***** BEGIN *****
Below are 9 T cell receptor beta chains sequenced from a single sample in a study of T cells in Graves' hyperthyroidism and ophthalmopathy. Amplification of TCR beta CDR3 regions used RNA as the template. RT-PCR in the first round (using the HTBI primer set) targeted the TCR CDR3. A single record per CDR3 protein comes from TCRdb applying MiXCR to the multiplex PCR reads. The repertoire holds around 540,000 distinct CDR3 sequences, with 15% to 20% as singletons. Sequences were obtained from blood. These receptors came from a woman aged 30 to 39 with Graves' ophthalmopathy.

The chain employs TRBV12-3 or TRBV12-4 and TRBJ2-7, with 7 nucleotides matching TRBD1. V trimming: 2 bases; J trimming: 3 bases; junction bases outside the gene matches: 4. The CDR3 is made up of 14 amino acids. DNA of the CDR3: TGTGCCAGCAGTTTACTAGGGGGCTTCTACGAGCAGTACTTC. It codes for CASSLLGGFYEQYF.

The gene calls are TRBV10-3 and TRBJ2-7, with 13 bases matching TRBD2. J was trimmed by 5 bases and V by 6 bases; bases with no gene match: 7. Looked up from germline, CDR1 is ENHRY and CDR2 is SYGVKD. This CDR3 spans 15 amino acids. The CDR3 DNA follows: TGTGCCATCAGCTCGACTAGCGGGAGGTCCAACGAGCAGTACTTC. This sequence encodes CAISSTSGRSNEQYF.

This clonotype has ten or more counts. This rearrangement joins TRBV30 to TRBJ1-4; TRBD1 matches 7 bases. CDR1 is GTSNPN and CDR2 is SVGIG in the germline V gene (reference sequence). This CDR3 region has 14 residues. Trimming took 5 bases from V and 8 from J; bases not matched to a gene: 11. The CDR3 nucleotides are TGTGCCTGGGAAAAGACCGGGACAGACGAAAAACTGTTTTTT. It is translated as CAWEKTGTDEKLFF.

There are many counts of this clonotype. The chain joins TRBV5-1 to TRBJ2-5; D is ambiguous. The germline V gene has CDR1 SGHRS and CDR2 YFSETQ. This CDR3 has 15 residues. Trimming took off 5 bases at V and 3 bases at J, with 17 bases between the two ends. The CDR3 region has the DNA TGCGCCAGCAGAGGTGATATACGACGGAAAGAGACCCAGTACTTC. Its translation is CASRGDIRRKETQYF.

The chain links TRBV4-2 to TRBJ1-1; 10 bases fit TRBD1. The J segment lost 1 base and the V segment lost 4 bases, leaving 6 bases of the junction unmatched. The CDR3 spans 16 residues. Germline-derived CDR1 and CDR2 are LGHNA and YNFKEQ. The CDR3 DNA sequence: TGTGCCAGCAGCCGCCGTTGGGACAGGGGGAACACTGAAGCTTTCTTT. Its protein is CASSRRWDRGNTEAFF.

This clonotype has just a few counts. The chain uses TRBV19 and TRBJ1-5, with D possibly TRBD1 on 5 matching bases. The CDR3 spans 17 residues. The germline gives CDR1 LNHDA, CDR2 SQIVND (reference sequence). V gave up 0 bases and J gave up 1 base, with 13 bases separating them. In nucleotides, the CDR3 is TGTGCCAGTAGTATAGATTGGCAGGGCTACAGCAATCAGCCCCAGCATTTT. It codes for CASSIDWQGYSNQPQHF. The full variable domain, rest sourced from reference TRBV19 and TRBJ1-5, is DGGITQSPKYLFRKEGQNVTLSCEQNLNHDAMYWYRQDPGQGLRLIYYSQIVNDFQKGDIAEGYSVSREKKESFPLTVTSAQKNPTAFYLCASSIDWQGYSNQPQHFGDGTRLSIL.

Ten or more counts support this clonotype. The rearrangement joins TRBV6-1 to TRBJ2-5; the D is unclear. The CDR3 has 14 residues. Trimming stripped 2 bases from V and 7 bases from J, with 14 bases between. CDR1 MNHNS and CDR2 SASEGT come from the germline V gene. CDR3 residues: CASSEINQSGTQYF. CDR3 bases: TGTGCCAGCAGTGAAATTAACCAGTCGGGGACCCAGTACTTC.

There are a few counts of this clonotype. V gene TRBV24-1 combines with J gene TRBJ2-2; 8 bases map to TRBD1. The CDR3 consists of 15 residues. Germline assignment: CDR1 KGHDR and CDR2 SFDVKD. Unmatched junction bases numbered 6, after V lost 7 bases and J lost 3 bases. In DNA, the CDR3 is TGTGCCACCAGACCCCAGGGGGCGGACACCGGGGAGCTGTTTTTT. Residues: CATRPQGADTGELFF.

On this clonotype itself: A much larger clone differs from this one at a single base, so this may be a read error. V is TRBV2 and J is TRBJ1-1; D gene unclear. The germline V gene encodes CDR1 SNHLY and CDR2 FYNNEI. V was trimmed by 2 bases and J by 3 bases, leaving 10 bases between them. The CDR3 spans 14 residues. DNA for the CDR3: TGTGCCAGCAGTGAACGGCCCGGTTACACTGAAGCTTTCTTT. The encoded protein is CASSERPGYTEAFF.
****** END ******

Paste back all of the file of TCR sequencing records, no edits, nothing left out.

Below are 9 T cell receptor beta chains sequenced from a single sample in a study of T cells in Graves' hyperthyroidism and ophthalmopathy. Amplification of TCR beta CDR3 regions used RNA as the template. RT-PCR in the first round (using the HTBI primer set) targeted the TCR CDR3. A single record per CDR3 protein comes from TCRdb applying MiXCR to the multiplex PCR reads. The repertoire holds around 540,000 distinct CDR3 sequences, with 15% to 20% as singletons. Sequences were obtained from blood. These receptors came from a woman aged 30 to 39 with Graves' ophthalmopathy.

The chain employs TRBV12-3 or TRBV12-4 and TRBJ2-7, with 7 nucleotides matching TRBD1. V trimming: 2 bases; J trimming: 3 bases; junction bases outside the gene matches: 4. The CDR3 is made up of 14 amino acids. DNA of the CDR3: TGTGCCAGCAGTTTACTAGGGGGCTTCTACGAGCAGTACTTC. It codes for CASSLLGGFYEQYF.

The gene calls are TRBV10-3 and TRBJ2-7, with 13 bases matching TRBD2. J was trimmed by 5 bases and V by 6 bases; bases with no gene match: 7. Looked up from germline, CDR1 is ENHRY and CDR2 is SYGVKD. This CDR3 spans 15 amino acids. The CDR3 DNA follows: TGTGCCATCAGCTCGACTAGCGGGAGGTCCAACGAGCAGTACTTC. This sequence encodes CAISSTSGRSNEQYF.

This clonotype has ten or more counts. This rearrangement joins TRBV30 to TRBJ1-4; TRBD1 matches 7 bases. CDR1 is GTSNPN and CDR2 is SVGIG in the germline V gene (reference sequence). This CDR3 region has 14 residues. Trimming took 5 bases from V and 8 from J; bases not matched to a gene: 11. The CDR3 nucleotides are TGTGCCTGGGAAAAGACCGGGACAGACGAAAAACTGTTTTTT. It is translated as CAWEKTGTDEKLFF.

There are many counts of this clonotype. The chain joins TRBV5-1 to TRBJ2-5; D is ambiguous. The germline V gene has CDR1 SGHRS and CDR2 YFSETQ. This CDR3 has 15 residues. Trimming took off 5 bases at V and 3 bases at J, with 17 bases between the two ends. The CDR3 region has the DNA TGCGCCAGCAGAGGTGATATACGACGGAAAGAGACCCAGTACTTC. Its translation is CASRGDIRRKETQYF.

The chain links TRBV4-2 to TRBJ1-1; 10 bases fit TRBD1. The J segment lost 1 base and the V segment lost 4 bases, leaving 6 bases of the junction unmatched. The CDR3 spans 16 residues. Germline-derived CDR1 and CDR2 are LGHNA and YNFKEQ. The CDR3 DNA sequence: TGTGCCAGCAGCCGCCGTTGGGACAGGGGGAACACTGAAGCTTTCTTT. Its protein is CASSRRWDRGNTEAFF.

This clonotype has just a few counts. The chain uses TRBV19 and TRBJ1-5, with D possibly TRBD1 on 5 matching bases. The CDR3 spans 17 residues. The germline gives CDR1 LNHDA, CDR2 SQIVND (reference sequence). V gave up 0 bases and J gave up 1 base, with 13 bases separating them. In nucleotides, the CDR3 is TGTGCCAGTAGTATAGATTGGCAGGGCTACAGCAATCAGCCCCAGCATTTT. It codes for CASSIDWQGYSNQPQHF. The full variable domain, rest sourced from reference TRBV19 and TRBJ1-5, is DGGITQSPKYLFRKEGQNVTLSCEQNLNHDAMYWYRQDPGQGLRLIYYSQIVNDFQKGDIAEGYSVSREKKESFPLTVTSAQKNPTAFYLCASSIDWQGYSNQPQHFGDGTRLSIL.

Ten or more counts support this clonotype. The rearrangement joins TRBV6-1 to TRBJ2-5; the D is unclear. The CDR3 has 14 residues. Trimming stripped 2 bases from V and 7 bases from J, with 14 bases between. CDR1 MNHNS and CDR2 SASEGT come from the germline V gene. CDR3 residues: CASSEINQSGTQYF. CDR3 bases: TGTGCCAGCAGTGAAATTAACCAGTCGGGGACCCAGTACTTC.

There are a few counts of this clonotype. V gene TRBV24-1 combines with J gene TRBJ2-2; 8 bases map to TRBD1. The CDR3 consists of 15 residues. Germline assignment: CDR1 KGHDR and CDR2 SFDVKD. Unmatched junction bases numbered 6, after V lost 7 bases and J lost 3 bases. In DNA, the CDR3 is TGTGCCACCAGACCCCAGGGGGCGGACACCGGGGAGCTGTTTTTT. Residues: CATRPQGADTGELFF.

On this clonotype itself: A much larger clone differs from this one at a single base, so this may be a read error. V is TRBV2 and J is TRBJ1-1; D gene unclear. The germline V gene encodes CDR1 SNHLY and CDR2 FYNNEI. V was trimmed by 2 bases and J by 3 bases, leaving 10 bases between them. The CDR3 spans 14 residues. DNA for the CDR3: TGTGCCAGCAGTGAACGGCCCGGTTACACTGAAGCTTTCTTT. The encoded protein is CASSERPGYTEAFF.